Tuesday, August 17, 2004

Debating 'Catholics for Kerry'

Frank, ("Just Being Frank") has brought to my attention his blog, in which he mentions:

. . . I had the opportunity to have some discussions with some of the good folks at the Yahoo! Group, Catholics for Kerry, whose sister site accuses Bush of being the Anti-Christ. Unfortunately, they banned me from the group because, alas, I am not a Catholic for Kerry. But I had a few revealing conversations with several of the members via e-mail.

Church teachings forbid any Catholic from voting for politicians that threaten the most basic of natural laws. (Indeed, universal morality forbids any individual from voting for those politicians.) So the first question facing every voter is, which candidates, if any, threaten the most basic of natural laws?

The Church wisely leaves Catholics to determine the answer to that question. As Colorado Springs Bishop Michael Sheridan wrote, "when Catholics go to the polls to vote, they take their consciences with them". When we vote, we better make sure that our votes are moral.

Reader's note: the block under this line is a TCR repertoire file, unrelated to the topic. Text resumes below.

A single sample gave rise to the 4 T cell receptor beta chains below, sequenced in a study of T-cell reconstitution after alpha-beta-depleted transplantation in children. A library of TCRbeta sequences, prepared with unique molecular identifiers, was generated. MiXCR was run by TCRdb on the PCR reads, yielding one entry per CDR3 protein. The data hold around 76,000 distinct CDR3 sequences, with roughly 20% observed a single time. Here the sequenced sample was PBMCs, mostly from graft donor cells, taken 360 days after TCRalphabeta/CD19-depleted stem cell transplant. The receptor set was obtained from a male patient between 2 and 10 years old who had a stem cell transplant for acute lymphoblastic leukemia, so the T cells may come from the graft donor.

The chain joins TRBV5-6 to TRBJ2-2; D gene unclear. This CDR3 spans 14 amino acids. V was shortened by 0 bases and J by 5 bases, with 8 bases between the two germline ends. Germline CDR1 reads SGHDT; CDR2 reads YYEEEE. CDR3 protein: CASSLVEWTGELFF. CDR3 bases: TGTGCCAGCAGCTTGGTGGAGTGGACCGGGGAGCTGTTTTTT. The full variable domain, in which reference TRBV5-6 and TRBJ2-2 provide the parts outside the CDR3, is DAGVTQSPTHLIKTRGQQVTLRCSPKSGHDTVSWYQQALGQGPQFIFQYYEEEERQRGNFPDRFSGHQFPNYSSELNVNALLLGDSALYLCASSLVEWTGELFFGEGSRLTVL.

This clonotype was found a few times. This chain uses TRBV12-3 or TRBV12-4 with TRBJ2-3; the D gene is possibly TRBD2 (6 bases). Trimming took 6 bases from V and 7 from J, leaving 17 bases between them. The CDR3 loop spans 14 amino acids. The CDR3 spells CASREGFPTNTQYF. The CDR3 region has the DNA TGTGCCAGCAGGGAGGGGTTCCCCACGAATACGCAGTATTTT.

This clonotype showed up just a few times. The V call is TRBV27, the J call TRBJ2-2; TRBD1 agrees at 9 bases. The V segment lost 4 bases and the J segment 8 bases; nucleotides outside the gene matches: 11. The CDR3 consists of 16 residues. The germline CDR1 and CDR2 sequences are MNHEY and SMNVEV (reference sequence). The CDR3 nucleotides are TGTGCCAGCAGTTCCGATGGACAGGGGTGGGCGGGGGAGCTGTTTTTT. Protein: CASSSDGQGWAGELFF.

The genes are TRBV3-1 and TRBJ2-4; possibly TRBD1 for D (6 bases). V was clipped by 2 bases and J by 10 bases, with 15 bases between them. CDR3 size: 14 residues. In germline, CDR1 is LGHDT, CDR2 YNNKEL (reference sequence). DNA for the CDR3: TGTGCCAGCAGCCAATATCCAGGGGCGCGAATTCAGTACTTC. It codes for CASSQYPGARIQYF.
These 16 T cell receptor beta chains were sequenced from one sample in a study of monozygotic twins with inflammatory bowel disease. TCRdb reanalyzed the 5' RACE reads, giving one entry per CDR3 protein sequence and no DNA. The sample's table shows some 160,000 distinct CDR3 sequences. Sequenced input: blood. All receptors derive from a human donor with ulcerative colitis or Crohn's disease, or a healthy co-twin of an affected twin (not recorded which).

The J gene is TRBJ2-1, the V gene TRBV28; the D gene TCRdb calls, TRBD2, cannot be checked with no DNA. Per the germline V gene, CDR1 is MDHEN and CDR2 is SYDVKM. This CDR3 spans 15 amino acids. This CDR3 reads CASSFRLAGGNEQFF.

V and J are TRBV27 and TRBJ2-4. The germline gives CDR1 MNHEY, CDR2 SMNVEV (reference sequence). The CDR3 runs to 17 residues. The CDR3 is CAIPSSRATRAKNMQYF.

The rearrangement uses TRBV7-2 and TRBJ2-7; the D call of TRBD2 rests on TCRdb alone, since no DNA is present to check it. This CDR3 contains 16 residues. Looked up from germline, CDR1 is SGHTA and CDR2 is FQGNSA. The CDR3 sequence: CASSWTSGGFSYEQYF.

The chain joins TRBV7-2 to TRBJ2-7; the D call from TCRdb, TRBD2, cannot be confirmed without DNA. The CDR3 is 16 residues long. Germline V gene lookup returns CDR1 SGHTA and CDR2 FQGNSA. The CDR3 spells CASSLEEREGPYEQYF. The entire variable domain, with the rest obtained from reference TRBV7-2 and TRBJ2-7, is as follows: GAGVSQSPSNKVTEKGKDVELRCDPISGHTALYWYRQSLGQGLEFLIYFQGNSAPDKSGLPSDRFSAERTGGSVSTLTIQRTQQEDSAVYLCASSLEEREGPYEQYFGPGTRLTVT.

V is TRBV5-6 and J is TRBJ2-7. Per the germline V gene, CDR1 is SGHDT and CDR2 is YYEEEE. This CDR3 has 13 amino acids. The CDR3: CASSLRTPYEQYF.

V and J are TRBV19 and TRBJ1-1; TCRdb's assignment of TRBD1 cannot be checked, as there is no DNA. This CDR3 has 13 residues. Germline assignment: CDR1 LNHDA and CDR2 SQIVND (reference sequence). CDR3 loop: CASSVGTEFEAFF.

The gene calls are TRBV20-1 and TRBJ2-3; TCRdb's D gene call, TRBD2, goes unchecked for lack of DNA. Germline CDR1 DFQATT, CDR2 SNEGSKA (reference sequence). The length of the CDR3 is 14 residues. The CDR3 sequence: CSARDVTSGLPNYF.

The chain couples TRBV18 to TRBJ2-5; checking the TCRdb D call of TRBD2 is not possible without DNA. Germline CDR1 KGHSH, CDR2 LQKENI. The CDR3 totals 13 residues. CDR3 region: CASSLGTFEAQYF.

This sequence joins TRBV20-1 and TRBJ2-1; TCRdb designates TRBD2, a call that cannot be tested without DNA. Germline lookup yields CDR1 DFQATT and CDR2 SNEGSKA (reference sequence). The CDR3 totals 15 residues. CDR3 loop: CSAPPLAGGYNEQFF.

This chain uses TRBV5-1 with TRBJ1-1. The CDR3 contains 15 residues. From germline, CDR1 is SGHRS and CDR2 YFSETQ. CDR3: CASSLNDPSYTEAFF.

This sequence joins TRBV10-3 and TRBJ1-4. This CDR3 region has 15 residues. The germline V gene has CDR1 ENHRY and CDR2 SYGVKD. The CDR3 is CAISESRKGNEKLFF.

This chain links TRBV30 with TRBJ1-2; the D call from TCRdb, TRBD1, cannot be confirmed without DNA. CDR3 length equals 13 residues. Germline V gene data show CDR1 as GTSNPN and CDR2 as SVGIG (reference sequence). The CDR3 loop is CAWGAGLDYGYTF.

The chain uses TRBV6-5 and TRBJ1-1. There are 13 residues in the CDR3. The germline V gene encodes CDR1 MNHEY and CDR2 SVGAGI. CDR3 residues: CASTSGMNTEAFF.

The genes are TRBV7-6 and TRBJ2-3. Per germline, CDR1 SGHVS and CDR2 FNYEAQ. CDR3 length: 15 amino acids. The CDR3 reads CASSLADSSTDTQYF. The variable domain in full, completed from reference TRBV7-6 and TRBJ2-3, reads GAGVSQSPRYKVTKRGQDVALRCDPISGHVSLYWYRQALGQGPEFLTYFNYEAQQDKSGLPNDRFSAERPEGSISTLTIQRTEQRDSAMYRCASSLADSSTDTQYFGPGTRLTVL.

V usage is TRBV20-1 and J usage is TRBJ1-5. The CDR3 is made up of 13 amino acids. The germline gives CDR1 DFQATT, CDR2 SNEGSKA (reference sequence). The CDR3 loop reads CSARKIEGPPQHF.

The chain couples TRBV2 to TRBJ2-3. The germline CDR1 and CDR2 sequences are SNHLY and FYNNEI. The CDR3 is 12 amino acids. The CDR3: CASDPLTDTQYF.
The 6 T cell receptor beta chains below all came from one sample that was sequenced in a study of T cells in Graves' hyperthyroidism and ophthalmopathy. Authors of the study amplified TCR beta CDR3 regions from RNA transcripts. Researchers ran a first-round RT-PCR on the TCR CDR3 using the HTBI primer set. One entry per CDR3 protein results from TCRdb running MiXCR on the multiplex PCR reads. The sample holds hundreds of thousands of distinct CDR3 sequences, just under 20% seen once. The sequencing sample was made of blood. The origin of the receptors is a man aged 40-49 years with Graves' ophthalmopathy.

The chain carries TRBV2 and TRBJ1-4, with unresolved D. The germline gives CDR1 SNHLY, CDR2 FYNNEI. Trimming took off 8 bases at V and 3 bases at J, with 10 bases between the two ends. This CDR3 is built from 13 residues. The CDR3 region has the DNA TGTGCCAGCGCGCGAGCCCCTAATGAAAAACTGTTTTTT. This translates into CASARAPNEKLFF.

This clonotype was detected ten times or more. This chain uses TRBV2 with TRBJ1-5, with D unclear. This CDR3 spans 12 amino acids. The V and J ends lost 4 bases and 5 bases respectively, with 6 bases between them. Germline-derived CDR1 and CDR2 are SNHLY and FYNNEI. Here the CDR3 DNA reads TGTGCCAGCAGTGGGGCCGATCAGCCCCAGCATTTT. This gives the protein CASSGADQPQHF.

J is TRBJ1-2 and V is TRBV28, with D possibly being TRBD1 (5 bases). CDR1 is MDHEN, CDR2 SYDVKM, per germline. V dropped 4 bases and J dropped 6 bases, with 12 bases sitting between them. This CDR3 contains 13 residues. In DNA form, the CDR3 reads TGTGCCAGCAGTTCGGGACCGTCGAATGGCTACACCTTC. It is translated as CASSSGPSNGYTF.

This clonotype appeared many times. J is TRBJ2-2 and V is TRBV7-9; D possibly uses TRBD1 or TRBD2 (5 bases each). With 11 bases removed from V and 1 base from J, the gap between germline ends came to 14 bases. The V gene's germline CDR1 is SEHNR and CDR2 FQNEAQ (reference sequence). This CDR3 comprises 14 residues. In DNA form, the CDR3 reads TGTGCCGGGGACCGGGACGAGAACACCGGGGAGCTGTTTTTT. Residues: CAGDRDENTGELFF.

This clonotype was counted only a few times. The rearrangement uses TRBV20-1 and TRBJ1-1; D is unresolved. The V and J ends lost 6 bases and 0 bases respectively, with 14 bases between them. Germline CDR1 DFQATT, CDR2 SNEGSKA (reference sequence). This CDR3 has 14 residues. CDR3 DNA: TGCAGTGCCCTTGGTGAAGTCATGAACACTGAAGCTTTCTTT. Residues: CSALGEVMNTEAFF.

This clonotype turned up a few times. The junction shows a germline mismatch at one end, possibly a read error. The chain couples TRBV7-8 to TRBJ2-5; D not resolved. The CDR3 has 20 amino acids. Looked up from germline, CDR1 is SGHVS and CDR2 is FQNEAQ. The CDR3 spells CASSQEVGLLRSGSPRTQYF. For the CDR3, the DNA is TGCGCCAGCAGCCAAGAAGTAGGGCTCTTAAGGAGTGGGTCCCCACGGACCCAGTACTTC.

I am almost certain that both Ralph Nader and John Kerry threaten the most basic of natural laws and that voting for either is therefore wrong. I am slightly less certain -- but believe nonetheless -- that George W. Bush is the morally best choice for president. In the article linked below, I lay out my case.

Frank does take some time arguing in defense of the U.S. war on Iraq -- what some readers might consider tangential to a discussion of Kerry and abortion, but is evidently necessary in countering a common tactic of Kerry Catholics: bringing up the war (or capital punishment) as a means of diverting attention from Kerry's abominable record on abortion, or the 'casualty rate' of abortion itself (1.3 million annually).

However, one needn't agree with the Bush Administration's action on Iraq to find that Frank makes a very compelling case as to why Catholics should not -- indeed, cannot -- vote for Kerry.

Furthermore, his display of courtesy and charity in engaging the opposition in debate (I use the term loosely, since the other side has a tendency to dodge the issues, and offers little in the way of coherent arguments) is truly commendable and a model for emulation.

All in all a good read and a welcome addition to the blogroll!

No comments:

Post a Comment